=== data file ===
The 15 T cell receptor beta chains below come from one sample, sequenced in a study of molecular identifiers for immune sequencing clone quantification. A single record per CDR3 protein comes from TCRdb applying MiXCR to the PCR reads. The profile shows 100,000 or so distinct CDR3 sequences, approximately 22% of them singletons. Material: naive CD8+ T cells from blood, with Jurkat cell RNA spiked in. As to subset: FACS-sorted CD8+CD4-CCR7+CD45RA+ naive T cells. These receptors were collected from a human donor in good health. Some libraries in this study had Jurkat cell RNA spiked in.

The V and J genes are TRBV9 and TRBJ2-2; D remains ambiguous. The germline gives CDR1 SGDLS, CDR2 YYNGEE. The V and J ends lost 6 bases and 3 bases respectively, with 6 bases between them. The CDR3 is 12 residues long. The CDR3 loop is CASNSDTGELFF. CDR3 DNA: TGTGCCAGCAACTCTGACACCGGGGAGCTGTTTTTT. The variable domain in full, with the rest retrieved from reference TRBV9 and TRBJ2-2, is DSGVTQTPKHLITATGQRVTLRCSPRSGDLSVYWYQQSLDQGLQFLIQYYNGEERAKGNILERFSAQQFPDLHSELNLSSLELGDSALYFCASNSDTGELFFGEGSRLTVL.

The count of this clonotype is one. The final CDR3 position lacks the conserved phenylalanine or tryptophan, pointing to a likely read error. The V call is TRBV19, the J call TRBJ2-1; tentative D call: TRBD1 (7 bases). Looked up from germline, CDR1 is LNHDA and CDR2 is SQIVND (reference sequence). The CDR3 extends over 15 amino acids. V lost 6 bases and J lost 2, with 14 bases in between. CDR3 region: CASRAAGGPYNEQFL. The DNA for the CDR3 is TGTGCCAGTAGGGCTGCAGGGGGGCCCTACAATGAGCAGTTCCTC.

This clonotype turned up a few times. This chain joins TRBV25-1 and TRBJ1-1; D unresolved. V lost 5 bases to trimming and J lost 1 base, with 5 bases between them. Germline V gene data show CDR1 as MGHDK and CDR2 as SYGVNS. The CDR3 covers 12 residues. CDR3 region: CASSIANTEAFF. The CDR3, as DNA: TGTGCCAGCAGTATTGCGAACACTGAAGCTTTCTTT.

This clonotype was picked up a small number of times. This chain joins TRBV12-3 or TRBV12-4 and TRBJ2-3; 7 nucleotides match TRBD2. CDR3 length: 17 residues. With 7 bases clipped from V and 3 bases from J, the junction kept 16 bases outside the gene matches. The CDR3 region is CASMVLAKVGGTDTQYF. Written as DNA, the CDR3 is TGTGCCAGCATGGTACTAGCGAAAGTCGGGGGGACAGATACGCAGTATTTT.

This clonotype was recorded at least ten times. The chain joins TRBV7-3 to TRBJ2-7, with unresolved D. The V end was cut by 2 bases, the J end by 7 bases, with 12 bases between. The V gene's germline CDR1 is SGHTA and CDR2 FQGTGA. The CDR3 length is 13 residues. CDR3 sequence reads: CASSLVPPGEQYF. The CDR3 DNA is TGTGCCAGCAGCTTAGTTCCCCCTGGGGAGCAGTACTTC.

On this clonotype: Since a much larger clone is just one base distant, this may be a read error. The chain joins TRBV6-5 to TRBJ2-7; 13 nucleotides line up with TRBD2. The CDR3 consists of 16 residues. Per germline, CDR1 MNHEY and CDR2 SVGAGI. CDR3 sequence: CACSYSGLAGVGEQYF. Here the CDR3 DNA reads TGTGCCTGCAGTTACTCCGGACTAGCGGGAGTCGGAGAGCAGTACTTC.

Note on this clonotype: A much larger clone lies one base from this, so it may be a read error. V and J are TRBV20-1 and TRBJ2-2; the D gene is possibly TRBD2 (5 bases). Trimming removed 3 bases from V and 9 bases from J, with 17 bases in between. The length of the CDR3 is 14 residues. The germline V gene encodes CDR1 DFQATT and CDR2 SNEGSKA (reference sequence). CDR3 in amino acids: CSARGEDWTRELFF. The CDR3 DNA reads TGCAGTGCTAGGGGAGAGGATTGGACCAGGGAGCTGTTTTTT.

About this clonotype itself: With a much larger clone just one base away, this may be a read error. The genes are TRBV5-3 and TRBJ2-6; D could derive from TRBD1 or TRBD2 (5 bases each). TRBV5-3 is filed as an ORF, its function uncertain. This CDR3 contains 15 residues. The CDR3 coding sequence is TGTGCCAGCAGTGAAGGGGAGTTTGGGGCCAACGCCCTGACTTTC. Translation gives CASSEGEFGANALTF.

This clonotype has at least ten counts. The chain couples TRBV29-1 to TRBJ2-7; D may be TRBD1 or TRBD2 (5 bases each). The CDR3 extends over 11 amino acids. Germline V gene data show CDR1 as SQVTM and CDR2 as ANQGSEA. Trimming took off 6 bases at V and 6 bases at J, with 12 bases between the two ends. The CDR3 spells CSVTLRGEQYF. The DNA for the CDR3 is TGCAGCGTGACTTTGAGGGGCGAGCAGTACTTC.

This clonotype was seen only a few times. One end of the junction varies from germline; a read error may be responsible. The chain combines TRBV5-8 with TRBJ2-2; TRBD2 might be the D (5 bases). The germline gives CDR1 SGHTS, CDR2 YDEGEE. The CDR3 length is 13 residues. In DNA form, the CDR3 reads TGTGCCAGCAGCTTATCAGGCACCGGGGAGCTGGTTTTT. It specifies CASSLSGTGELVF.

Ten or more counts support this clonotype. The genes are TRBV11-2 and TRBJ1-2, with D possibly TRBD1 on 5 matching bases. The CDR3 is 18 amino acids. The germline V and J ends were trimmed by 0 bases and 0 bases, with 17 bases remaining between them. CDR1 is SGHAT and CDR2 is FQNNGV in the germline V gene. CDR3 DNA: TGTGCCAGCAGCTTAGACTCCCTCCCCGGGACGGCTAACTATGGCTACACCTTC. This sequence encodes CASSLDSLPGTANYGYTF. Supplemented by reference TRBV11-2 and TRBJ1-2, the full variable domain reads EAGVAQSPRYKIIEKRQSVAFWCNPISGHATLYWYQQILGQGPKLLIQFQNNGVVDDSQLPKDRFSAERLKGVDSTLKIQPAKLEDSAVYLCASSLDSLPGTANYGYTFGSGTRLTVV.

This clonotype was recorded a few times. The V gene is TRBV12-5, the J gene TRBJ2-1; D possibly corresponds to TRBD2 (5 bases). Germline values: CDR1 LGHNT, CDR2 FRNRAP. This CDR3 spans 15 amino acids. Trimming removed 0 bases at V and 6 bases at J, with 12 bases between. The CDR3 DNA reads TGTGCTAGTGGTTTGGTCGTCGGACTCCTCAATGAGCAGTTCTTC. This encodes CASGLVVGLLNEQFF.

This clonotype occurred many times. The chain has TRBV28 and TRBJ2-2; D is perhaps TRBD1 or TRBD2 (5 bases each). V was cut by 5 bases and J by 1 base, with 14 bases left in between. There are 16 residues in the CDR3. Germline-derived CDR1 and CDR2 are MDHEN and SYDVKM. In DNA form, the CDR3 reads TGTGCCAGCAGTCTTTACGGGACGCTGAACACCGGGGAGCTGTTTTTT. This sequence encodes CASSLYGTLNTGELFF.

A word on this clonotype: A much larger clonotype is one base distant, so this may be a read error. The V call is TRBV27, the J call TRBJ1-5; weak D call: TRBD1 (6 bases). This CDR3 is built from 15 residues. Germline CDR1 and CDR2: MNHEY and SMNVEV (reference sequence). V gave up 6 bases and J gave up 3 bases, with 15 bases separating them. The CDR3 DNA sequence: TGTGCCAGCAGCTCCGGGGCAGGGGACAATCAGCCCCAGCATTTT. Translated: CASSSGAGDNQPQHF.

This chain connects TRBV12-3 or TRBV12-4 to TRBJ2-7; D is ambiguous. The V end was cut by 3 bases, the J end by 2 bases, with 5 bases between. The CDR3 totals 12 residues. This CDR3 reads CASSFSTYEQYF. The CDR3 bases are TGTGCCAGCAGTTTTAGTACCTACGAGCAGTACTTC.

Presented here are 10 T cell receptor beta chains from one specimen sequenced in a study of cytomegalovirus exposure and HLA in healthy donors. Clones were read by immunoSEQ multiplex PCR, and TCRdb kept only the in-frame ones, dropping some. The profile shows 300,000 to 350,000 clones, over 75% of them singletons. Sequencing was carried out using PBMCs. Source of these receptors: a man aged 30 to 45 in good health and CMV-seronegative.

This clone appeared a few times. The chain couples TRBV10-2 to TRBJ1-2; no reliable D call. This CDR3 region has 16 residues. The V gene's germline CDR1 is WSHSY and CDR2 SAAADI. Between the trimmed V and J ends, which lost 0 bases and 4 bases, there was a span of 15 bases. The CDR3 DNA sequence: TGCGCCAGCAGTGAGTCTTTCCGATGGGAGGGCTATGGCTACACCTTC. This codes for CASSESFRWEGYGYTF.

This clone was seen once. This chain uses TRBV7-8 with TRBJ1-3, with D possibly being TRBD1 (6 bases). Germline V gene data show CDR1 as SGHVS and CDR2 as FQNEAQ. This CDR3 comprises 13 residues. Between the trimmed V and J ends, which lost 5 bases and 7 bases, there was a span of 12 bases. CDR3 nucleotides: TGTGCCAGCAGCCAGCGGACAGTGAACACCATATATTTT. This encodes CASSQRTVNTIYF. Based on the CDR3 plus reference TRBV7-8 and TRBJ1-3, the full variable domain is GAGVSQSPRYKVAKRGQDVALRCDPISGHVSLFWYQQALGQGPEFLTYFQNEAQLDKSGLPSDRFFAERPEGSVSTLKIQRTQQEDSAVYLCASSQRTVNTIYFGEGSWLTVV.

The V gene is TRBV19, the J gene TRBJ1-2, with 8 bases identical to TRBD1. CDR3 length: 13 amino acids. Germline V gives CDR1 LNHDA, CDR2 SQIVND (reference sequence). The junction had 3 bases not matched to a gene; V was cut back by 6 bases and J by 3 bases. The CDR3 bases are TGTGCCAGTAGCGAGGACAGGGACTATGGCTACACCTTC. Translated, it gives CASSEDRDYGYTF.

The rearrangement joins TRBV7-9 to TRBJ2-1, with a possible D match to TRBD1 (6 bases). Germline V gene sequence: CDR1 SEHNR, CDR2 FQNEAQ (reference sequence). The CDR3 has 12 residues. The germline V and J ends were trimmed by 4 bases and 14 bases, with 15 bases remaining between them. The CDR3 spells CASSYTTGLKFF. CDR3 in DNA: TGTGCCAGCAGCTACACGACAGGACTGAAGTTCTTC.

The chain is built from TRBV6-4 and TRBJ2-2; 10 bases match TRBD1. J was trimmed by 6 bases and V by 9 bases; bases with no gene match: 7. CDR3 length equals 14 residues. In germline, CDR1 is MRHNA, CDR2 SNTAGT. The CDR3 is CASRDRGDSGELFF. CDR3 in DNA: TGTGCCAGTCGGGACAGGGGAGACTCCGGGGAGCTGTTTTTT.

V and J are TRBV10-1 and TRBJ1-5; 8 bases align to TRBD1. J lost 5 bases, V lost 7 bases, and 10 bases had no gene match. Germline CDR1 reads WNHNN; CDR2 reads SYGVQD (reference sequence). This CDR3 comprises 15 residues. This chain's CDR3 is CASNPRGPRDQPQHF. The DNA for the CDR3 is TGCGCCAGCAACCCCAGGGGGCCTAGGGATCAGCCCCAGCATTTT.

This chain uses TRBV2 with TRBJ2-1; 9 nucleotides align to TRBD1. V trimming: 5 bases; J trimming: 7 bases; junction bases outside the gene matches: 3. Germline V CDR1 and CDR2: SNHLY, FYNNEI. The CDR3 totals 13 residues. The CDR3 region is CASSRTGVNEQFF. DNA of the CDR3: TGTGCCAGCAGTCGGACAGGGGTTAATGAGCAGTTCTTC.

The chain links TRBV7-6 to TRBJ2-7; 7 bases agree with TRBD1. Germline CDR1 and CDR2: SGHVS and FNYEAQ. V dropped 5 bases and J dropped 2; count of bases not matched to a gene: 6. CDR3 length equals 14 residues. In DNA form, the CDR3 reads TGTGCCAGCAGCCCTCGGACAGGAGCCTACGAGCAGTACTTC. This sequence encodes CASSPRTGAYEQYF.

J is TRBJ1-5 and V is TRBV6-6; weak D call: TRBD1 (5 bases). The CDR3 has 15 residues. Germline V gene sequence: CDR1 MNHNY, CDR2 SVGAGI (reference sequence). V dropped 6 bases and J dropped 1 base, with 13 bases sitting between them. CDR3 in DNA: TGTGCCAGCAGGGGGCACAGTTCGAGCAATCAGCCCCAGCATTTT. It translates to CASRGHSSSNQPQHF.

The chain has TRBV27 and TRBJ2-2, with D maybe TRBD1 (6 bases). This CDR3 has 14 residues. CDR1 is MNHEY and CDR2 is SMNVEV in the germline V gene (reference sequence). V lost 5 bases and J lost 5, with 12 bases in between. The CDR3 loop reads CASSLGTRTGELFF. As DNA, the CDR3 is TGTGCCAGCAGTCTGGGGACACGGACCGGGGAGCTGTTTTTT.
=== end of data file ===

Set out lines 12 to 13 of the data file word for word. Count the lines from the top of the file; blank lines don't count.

Ten or more counts support this clonotype. The genes are TRBV11-2 and TRBJ1-2, with D possibly TRBD1 on 5 matching bases. The CDR3 is 18 amino acids. The germline V and J ends were trimmed by 0 bases and 0 bases, with 17 bases remaining between them. CDR1 is SGHAT and CDR2 is FQNNGV in the germline V gene. CDR3 DNA: TGTGCCAGCAGCTTAGACTCCCTCCCCGGGACGGCTAACTATGGCTACACCTTC. This sequence encodes CASSLDSLPGTANYGYTF. Supplemented by reference TRBV11-2 and TRBJ1-2, the full variable domain reads EAGVAQSPRYKIIEKRQSVAFWCNPISGHATLYWYQQILGQGPKLLIQFQNNGVVDDSQLPKDRFSAERLKGVDSTLKIQPAKLEDSAVYLCASSLDSLPGTANYGYTFGSGTRLTVV.

This clonotype was recorded a few times. The V gene is TRBV12-5, the J gene TRBJ2-1; D possibly corresponds to TRBD2 (5 bases). Germline values: CDR1 LGHNT, CDR2 FRNRAP. This CDR3 spans 15 amino acids. Trimming removed 0 bases at V and 6 bases at J, with 12 bases between. The CDR3 DNA reads TGTGCTAGTGGTTTGGTCGTCGGACTCCTCAATGAGCAGTTCTTC. This encodes CASGLVVGLLNEQFF.